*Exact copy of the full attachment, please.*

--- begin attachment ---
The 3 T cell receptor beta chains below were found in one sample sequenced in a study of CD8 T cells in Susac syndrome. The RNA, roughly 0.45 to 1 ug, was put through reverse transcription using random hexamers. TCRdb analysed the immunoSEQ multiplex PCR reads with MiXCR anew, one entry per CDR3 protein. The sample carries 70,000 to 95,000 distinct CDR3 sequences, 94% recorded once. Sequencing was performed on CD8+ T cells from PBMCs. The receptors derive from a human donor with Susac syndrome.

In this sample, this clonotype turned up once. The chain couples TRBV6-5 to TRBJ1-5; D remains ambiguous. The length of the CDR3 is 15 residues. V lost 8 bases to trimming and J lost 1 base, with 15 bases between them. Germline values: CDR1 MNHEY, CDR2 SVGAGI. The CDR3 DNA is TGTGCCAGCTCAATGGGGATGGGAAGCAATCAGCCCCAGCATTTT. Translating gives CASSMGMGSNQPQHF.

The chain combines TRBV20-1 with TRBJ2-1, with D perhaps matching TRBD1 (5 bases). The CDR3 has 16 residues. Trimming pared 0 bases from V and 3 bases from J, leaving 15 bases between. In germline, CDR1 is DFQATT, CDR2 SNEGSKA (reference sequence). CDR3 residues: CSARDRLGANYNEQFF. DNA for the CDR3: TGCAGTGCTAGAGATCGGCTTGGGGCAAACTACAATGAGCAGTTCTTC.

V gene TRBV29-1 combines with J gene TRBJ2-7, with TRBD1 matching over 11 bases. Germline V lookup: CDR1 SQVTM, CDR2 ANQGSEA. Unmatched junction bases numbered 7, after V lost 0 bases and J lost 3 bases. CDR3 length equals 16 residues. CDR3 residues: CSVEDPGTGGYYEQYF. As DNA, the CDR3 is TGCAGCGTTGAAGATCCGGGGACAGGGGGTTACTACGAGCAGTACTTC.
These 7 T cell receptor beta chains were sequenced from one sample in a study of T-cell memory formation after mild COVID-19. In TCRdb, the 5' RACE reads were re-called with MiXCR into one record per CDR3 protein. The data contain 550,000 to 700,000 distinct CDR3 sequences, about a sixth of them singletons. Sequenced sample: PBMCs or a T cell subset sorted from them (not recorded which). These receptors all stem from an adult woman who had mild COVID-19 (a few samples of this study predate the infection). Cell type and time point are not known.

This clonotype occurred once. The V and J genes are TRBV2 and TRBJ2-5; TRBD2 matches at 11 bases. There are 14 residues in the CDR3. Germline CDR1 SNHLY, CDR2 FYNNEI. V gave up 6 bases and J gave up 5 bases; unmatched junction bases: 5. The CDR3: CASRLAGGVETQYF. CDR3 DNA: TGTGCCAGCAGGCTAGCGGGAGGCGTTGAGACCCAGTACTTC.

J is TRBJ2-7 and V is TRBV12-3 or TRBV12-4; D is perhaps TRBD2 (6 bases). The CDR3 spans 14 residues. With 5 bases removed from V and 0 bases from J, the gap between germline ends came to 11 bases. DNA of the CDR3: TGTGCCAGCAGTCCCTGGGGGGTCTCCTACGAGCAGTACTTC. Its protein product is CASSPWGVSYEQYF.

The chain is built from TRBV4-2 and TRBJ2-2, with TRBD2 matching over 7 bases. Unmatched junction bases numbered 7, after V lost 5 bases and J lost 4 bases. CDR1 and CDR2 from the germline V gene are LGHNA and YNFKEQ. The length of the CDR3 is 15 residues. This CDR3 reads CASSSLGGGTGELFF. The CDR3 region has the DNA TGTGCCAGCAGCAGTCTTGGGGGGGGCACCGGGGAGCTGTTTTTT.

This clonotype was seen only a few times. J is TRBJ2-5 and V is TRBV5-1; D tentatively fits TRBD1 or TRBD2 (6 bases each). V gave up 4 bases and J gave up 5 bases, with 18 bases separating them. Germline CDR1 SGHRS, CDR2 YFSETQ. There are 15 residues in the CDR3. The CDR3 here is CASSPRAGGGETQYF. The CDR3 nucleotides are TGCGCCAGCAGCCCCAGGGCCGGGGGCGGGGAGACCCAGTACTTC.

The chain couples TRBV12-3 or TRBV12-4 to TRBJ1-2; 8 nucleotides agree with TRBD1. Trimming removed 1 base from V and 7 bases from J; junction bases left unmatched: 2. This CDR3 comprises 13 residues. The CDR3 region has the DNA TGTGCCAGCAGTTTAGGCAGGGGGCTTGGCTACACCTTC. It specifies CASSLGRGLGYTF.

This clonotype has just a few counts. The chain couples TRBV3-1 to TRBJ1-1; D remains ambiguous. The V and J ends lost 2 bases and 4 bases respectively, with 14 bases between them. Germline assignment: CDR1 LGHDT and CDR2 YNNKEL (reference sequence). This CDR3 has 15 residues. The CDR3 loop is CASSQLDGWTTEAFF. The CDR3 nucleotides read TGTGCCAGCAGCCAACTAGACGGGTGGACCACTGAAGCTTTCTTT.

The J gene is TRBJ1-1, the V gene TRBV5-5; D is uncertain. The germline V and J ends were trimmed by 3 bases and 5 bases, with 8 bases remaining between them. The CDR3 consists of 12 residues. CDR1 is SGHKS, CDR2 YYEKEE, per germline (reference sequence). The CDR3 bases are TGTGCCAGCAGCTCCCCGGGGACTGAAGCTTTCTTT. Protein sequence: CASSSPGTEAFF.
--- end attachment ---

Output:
The 3 T cell receptor beta chains below were found in one sample sequenced in a study of CD8 T cells in Susac syndrome. The RNA, roughly 0.45 to 1 ug, was put through reverse transcription using random hexamers. TCRdb analysed the immunoSEQ multiplex PCR reads with MiXCR anew, one entry per CDR3 protein. The sample carries 70,000 to 95,000 distinct CDR3 sequences, 94% recorded once. Sequencing was performed on CD8+ T cells from PBMCs. The receptors derive from a human donor with Susac syndrome.

In this sample, this clonotype turned up once. The chain couples TRBV6-5 to TRBJ1-5; D remains ambiguous. The length of the CDR3 is 15 residues. V lost 8 bases to trimming and J lost 1 base, with 15 bases between them. Germline values: CDR1 MNHEY, CDR2 SVGAGI. The CDR3 DNA is TGTGCCAGCTCAATGGGGATGGGAAGCAATCAGCCCCAGCATTTT. Translating gives CASSMGMGSNQPQHF.

The chain combines TRBV20-1 with TRBJ2-1, with D perhaps matching TRBD1 (5 bases). The CDR3 has 16 residues. Trimming pared 0 bases from V and 3 bases from J, leaving 15 bases between. In germline, CDR1 is DFQATT, CDR2 SNEGSKA (reference sequence). CDR3 residues: CSARDRLGANYNEQFF. DNA for the CDR3: TGCAGTGCTAGAGATCGGCTTGGGGCAAACTACAATGAGCAGTTCTTC.

V gene TRBV29-1 combines with J gene TRBJ2-7, with TRBD1 matching over 11 bases. Germline V lookup: CDR1 SQVTM, CDR2 ANQGSEA. Unmatched junction bases numbered 7, after V lost 0 bases and J lost 3 bases. CDR3 length equals 16 residues. CDR3 residues: CSVEDPGTGGYYEQYF. As DNA, the CDR3 is TGCAGCGTTGAAGATCCGGGGACAGGGGGTTACTACGAGCAGTACTTC.
These 7 T cell receptor beta chains were sequenced from one sample in a study of T-cell memory formation after mild COVID-19. In TCRdb, the 5' RACE reads were re-called with MiXCR into one record per CDR3 protein. The data contain 550,000 to 700,000 distinct CDR3 sequences, about a sixth of them singletons. Sequenced sample: PBMCs or a T cell subset sorted from them (not recorded which). These receptors all stem from an adult woman who had mild COVID-19 (a few samples of this study predate the infection). Cell type and time point are not known.

This clonotype occurred once. The V and J genes are TRBV2 and TRBJ2-5; TRBD2 matches at 11 bases. There are 14 residues in the CDR3. Germline CDR1 SNHLY, CDR2 FYNNEI. V gave up 6 bases and J gave up 5 bases; unmatched junction bases: 5. The CDR3: CASRLAGGVETQYF. CDR3 DNA: TGTGCCAGCAGGCTAGCGGGAGGCGTTGAGACCCAGTACTTC.

J is TRBJ2-7 and V is TRBV12-3 or TRBV12-4; D is perhaps TRBD2 (6 bases). The CDR3 spans 14 residues. With 5 bases removed from V and 0 bases from J, the gap between germline ends came to 11 bases. DNA of the CDR3: TGTGCCAGCAGTCCCTGGGGGGTCTCCTACGAGCAGTACTTC. Its protein product is CASSPWGVSYEQYF.

The chain is built from TRBV4-2 and TRBJ2-2, with TRBD2 matching over 7 bases. Unmatched junction bases numbered 7, after V lost 5 bases and J lost 4 bases. CDR1 and CDR2 from the germline V gene are LGHNA and YNFKEQ. The length of the CDR3 is 15 residues. This CDR3 reads CASSSLGGGTGELFF. The CDR3 region has the DNA TGTGCCAGCAGCAGTCTTGGGGGGGGCACCGGGGAGCTGTTTTTT.

This clonotype was seen only a few times. J is TRBJ2-5 and V is TRBV5-1; D tentatively fits TRBD1 or TRBD2 (6 bases each). V gave up 4 bases and J gave up 5 bases, with 18 bases separating them. Germline CDR1 SGHRS, CDR2 YFSETQ. There are 15 residues in the CDR3. The CDR3 here is CASSPRAGGGETQYF. The CDR3 nucleotides are TGCGCCAGCAGCCCCAGGGCCGGGGGCGGGGAGACCCAGTACTTC.

The chain couples TRBV12-3 or TRBV12-4 to TRBJ1-2; 8 nucleotides agree with TRBD1. Trimming removed 1 base from V and 7 bases from J; junction bases left unmatched: 2. This CDR3 comprises 13 residues. The CDR3 region has the DNA TGTGCCAGCAGTTTAGGCAGGGGGCTTGGCTACACCTTC. It specifies CASSLGRGLGYTF.

This clonotype has just a few counts. The chain couples TRBV3-1 to TRBJ1-1; D remains ambiguous. The V and J ends lost 2 bases and 4 bases respectively, with 14 bases between them. Germline assignment: CDR1 LGHDT and CDR2 YNNKEL (reference sequence). This CDR3 has 15 residues. The CDR3 loop is CASSQLDGWTTEAFF. The CDR3 nucleotides read TGTGCCAGCAGCCAACTAGACGGGTGGACCACTGAAGCTTTCTTT.

The J gene is TRBJ1-1, the V gene TRBV5-5; D is uncertain. The germline V and J ends were trimmed by 3 bases and 5 bases, with 8 bases remaining between them. The CDR3 consists of 12 residues. CDR1 is SGHKS, CDR2 YYEKEE, per germline (reference sequence). The CDR3 bases are TGTGCCAGCAGCTCCCCGGGGACTGAAGCTTTCTTT. Protein sequence: CASSSPGTEAFF.